Holidays are an occasion to reconnect with family and friends. However, this holiday season may not be the same as others. Most people consider modifying their holiday plans to reduce the spread of COVID-19 to keep friends, families, and communities healthy and safe.

To prevent the spread, CDC recommends celebrating the winter holidays safely at home with one’s own household. Several factors can contribute to the risk of getting and spreading the disease such as exposure during travel, location and duration of the gathering, crowd of people at the gathering, and behaviors of attendees prior to and during the gathering. To celebrate this Christmas season, consider fun alternatives that pose lower risk of spreading COVID-19. Injuries and accidents may also happen during holidays, leading to increased ER visits. Healthcare providers can rely on professional medical coding companies to report these injuries on the medical claims with accurate diagnosis and procedure codes.

Here are some common injuries that may occur during holiday gatherings or Christmas celebrations and their related ICD-10 codes –

Lower Back Pain

Falls or lifting heavy things can lead to nerve impingement, herniated disk, disk degeneration, chronic back pain, and simple spine fractures.

  • M54.5 Low back pain

Falls while decorating

While decorating for Christmas can be fun, it may also lead to injuries. Injuries can happen while putting up Christmas lights also.

  • W14 Fall from tree
  • W14.XXXA Fall from tree, initial encounter
  • W14.XXXD Fall from tree, subsequent encounter
  • W14.XXXS Fall from tree, sequela

Snow Shoveling

Shoveling snow can lead to a range of injuries, ranging from an aching back to broken bones, muscle strains, painful bruises or a heart attack.

W00 Fall due to ice and snow

  • W00.0 Fall on same level due to ice and snow
  • W00.0XXA …… initial encounter
  • W00.0XXD …… subsequent encounter
  • W00.0XXS …… sequela

Ankle Sprains

Since it is common to wear high heels or narrow-toed footwear for parties, often women suffer aching foot, bursitis or ankle sprain.

  • S93.4 Sprain of ankle
    • S93.40 Sprain of unspecified ligament of ankle
      • S93.401 Sprain of unspecified ligament of right ankle
      • S93.402 Sprain of unspecified ligament of left ankle
      • S93.409 Sprain of unspecified ligament of unspecified ankle
  • M79.67 Pain in foot and toes

Kitchen Burns

During the Christmas season, baking cakes and making sweets are customary. If not careful, oven burns may happen and accidents may happen out of hot grills.

  • X15 Contact with hot household appliances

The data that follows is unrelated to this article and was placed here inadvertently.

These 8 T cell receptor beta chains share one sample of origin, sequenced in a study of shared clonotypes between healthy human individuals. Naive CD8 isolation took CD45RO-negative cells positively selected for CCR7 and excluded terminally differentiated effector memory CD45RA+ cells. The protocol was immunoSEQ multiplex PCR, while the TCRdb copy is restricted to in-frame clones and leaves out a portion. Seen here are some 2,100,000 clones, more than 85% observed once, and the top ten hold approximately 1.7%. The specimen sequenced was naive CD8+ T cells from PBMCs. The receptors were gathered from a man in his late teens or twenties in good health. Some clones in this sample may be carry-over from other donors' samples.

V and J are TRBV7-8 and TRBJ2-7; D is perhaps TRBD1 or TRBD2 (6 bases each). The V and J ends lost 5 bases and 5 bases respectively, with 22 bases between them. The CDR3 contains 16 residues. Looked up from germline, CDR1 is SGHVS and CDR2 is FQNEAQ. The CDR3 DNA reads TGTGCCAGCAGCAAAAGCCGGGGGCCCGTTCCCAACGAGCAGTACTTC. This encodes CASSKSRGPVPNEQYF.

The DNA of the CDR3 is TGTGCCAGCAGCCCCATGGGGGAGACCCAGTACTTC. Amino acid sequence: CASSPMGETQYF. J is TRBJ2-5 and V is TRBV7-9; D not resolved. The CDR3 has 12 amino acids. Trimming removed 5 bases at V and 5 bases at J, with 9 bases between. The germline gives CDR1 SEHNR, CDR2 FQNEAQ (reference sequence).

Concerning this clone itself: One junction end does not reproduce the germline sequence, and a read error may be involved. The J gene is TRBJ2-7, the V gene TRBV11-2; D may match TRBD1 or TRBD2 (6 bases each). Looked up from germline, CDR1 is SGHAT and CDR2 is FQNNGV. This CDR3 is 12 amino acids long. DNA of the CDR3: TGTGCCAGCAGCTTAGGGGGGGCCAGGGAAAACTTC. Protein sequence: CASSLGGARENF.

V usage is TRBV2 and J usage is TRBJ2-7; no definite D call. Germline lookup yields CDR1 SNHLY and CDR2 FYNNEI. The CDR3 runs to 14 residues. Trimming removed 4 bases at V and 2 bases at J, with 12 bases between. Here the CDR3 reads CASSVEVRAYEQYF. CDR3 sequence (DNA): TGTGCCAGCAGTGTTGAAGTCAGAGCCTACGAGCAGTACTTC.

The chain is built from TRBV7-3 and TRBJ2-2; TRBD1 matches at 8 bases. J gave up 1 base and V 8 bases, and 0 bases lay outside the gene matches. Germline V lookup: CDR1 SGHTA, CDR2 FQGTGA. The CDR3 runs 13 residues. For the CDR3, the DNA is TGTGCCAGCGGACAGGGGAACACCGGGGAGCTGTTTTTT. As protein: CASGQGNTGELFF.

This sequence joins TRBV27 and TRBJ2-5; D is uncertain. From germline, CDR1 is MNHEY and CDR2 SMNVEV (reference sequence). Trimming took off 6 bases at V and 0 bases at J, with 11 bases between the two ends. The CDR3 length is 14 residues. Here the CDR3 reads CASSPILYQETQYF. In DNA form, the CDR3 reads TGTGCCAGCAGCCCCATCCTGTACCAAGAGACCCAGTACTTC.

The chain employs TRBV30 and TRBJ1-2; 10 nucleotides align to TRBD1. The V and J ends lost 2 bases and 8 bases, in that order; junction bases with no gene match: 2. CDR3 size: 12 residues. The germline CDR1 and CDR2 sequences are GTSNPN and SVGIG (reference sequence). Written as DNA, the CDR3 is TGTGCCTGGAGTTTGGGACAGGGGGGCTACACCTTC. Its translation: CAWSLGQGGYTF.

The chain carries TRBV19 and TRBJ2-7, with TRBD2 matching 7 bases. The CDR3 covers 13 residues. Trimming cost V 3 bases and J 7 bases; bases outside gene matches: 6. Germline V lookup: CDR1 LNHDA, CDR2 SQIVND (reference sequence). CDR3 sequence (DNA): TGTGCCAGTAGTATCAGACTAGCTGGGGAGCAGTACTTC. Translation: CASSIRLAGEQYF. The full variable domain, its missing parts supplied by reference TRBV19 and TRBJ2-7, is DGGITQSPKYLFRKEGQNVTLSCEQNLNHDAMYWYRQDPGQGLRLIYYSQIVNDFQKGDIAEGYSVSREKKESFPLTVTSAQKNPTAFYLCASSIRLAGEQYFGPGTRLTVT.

• X15.0 Contact with hot stove (kitchen)
    • X15.0XXA …… initial encounter
    • X15.0XXD …… subsequent encounter
    • X15.0XXS …… sequela

Frostbite

During winter, the skin will get exposed to extremely cold temperatures, which will lead to frostbite that typically affects the fingers, toes, face, and ears.

  • T33 Superficial frostbite
    • T33.0 Superficial frostbite of head
    • T33.1 Superficial frostbite of neck
    • T33.2 Superficial frostbite of thorax
    • T33.3 Superficial frostbite of abdominal wall, lower back and pelvis
    • T33.4 Superficial frostbite of arm
    • T33.5 Superficial frostbite of wrist, hand, and fingers
    • T33.6 Superficial frostbite of hip and thigh
    • T33.7 Superficial frostbite of knee and lower leg
    • T33.8 Superficial frostbite of ankle, foot, and toe(s)
    • T33.9 Superficial frostbite of other and unspecified sites

Knee Injuries

Winter sports such as skiing, snowboarding, ice skating, hockey, and other outdoor winter activities may lead to painful knee injuries or even a torn ACL (anterior cruciate ligament).

  • S83.51 Sprain of anterior cruciate ligament of knee
    • S83.511 Sprain of anterior cruciate ligament of right knee
    • S83.512 Sprain of anterior cruciate ligament of left knee
    • S83.519 Sprain of anterior cruciate ligament of unspecified knee

Hypothermia

If the body temperature gets too low in winter, it can result in hypothermia, which can affect the brain and nervous system, the cardiovascular system, and the liver.

  • T68 Hypothermia
    • T68.XXXA Hypothermia, initial encounter
    • T68.XXXD Hypothermia, subsequent encounter
    • T68.XXXS Hypothermia, sequela

Concussions

Sledding, snowboarding, and other winter activities are all fun, but may result in intracranial injuries like concussions –

  • S06.0 Concussion
    • S06.0X0 Concussion without loss of consciousness
    • S06.0X1 Concussion with loss of consciousness of 30 minutes or less
    • S06.0X9 Concussion with loss of consciousness of unspecified duration

It is important to take safety measures to prevent winter injuries. Healthcare professionals can benefit from medical coding services to assign ICD-10 codes to report all types of injuries during the holiday season.